25 patients with less severe diseases such as diabetes, hypertension, mild heart failure or mild/moderate COPD were normally managing their own conditions but needed help and motivation to avoid deterioration and improve compliance with good health advice. They received a personalised automated text message once or twice a day, requesting the input of simple data, for example, blood sugar levels. This system was called Florence, or ‘Flo’. After submitting data, patients received an appropriate return text message which gave praise if their readings showed health improvements.

The remaining group of 17 patients were generally well but wished to improve their health through lifestyle interventions and changes e.g. stopping smoking, weight loss and increasing exercise. This was delivered through a smartphone app called uMotif. The app was used to record data about exercise, smoking, drinking, sleep, mood, diet and also sought to help the patients to understand how these were interconnected.

Challenges

Since the Motiva service for the frailest patients was the most intensive, it was the most challenging to set up. Devices need to be delivered and installed in the patient’s house, requiring some training – about an hour with each patient. Most patients managed well and only a few found it too difficult. The Hub had to be monitored each morning, requiring an experienced Community Matron for an hour. She would not only monitor the information supplied, but would also telephone or visit patients if needed, and liaise with the patient’s GP, and receive calls from patients who had concerns.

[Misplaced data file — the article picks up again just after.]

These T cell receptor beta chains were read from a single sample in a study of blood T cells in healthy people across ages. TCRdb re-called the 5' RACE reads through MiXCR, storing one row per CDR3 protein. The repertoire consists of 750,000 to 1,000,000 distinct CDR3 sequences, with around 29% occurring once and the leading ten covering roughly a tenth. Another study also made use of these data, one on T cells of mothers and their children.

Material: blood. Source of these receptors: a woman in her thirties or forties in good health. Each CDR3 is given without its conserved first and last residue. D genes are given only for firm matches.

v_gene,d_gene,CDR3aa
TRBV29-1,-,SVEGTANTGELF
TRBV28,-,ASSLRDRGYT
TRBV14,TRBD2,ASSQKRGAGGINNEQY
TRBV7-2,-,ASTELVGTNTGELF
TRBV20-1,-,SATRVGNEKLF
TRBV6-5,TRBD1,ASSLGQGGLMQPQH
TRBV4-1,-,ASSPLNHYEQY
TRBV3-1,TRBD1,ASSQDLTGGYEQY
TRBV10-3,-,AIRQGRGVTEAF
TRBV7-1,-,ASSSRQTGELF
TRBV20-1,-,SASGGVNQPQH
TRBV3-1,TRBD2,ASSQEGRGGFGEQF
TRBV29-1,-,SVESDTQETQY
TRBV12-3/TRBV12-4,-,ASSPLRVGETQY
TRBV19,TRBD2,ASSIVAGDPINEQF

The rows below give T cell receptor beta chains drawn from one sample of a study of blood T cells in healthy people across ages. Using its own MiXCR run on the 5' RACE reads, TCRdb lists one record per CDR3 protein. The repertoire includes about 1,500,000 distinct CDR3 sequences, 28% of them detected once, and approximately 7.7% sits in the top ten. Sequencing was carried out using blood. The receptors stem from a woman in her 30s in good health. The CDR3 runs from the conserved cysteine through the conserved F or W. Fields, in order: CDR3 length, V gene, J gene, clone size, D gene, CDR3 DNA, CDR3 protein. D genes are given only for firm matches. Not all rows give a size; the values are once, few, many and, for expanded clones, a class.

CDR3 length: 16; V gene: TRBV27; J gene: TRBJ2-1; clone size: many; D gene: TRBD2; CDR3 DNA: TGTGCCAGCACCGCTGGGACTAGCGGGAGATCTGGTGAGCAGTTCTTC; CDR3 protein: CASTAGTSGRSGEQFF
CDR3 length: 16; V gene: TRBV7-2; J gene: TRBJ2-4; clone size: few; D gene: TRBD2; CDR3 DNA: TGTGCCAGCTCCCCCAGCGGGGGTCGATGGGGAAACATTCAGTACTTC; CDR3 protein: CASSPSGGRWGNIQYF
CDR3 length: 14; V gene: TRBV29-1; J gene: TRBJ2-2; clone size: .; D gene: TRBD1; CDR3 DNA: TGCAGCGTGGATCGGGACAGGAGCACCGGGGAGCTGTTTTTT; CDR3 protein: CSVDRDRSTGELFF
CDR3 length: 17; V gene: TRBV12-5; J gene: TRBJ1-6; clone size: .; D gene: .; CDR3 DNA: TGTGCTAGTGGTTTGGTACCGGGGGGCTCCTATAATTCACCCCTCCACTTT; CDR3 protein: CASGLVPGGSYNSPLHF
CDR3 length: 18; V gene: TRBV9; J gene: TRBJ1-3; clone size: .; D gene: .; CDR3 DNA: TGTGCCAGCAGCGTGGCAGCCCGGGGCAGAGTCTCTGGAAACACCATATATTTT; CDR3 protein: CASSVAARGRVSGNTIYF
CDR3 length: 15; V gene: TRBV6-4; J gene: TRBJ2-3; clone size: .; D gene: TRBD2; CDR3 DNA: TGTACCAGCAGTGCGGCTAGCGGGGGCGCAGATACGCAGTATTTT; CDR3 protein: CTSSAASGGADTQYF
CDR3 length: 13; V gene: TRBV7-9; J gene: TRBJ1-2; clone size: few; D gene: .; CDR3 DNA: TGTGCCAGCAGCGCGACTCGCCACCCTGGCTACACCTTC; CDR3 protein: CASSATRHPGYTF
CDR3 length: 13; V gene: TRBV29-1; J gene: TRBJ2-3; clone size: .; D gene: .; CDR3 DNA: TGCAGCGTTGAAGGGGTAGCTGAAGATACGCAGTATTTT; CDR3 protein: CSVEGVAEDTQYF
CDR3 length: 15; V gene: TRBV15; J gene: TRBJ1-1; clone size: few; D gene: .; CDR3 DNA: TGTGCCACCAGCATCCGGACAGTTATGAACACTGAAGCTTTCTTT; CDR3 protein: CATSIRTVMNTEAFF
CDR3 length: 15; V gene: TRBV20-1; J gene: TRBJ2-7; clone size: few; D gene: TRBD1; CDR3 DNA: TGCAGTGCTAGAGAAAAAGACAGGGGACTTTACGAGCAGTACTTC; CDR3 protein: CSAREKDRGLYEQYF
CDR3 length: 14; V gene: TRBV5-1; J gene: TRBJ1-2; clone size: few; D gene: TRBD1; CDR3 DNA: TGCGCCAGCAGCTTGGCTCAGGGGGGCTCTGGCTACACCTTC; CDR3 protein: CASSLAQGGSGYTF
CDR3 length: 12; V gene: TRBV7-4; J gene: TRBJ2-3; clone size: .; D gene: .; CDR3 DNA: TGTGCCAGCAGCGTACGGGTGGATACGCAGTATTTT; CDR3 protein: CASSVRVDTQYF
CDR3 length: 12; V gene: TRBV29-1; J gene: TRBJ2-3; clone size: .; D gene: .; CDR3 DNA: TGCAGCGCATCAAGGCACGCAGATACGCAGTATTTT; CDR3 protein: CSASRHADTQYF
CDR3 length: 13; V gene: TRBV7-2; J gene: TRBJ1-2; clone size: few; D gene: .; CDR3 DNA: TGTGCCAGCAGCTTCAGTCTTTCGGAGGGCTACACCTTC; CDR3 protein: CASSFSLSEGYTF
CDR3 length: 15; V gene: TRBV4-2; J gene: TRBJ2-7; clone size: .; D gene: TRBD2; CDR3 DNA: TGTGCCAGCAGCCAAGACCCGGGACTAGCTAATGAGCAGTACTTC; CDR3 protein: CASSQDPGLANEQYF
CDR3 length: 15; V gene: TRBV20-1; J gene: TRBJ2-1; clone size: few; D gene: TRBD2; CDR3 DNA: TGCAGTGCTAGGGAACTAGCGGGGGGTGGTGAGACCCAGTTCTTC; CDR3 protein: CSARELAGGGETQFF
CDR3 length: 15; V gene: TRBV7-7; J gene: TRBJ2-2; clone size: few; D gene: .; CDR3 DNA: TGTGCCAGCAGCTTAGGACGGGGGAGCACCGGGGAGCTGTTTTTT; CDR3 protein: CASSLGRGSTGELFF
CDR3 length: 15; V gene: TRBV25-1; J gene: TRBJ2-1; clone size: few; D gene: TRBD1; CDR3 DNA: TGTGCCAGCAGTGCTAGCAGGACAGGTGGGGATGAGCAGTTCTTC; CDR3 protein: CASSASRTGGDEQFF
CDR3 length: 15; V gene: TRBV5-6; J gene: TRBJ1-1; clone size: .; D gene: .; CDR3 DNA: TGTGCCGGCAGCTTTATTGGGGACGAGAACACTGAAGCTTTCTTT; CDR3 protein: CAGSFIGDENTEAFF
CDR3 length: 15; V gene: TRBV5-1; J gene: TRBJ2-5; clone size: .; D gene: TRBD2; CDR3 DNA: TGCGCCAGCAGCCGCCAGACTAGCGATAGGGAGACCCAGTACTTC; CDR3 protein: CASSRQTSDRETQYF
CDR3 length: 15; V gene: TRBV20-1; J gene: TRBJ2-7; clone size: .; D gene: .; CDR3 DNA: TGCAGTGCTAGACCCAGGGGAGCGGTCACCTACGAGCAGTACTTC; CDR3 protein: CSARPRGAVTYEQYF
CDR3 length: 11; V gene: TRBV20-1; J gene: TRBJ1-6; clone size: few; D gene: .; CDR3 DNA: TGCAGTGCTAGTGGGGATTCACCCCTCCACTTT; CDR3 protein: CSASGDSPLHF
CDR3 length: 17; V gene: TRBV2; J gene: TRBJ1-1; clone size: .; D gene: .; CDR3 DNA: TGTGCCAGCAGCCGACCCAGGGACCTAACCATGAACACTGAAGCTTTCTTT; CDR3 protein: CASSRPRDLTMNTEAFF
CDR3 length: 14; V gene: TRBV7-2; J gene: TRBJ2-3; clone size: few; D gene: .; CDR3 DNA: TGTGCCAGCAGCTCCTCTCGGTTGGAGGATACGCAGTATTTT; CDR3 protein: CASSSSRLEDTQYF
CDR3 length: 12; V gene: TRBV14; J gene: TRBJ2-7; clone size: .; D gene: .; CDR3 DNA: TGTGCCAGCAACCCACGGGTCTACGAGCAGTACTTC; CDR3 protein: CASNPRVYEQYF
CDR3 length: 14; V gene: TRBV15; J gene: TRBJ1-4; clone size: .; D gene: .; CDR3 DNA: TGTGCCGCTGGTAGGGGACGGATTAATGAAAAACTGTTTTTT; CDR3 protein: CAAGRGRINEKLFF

The project equipment and community matron were funded by the West of England AHSN at a total cost of £46,000. There was also support provided by Philips and Bristol Community Health and Philips provided some of the technology as well.

The Florence and uMotif systems simply required the patient to set up and log on with voucher codes. Their data was readily available to the practice, and was mainly used at routine reviews and contacts with the patient as needed.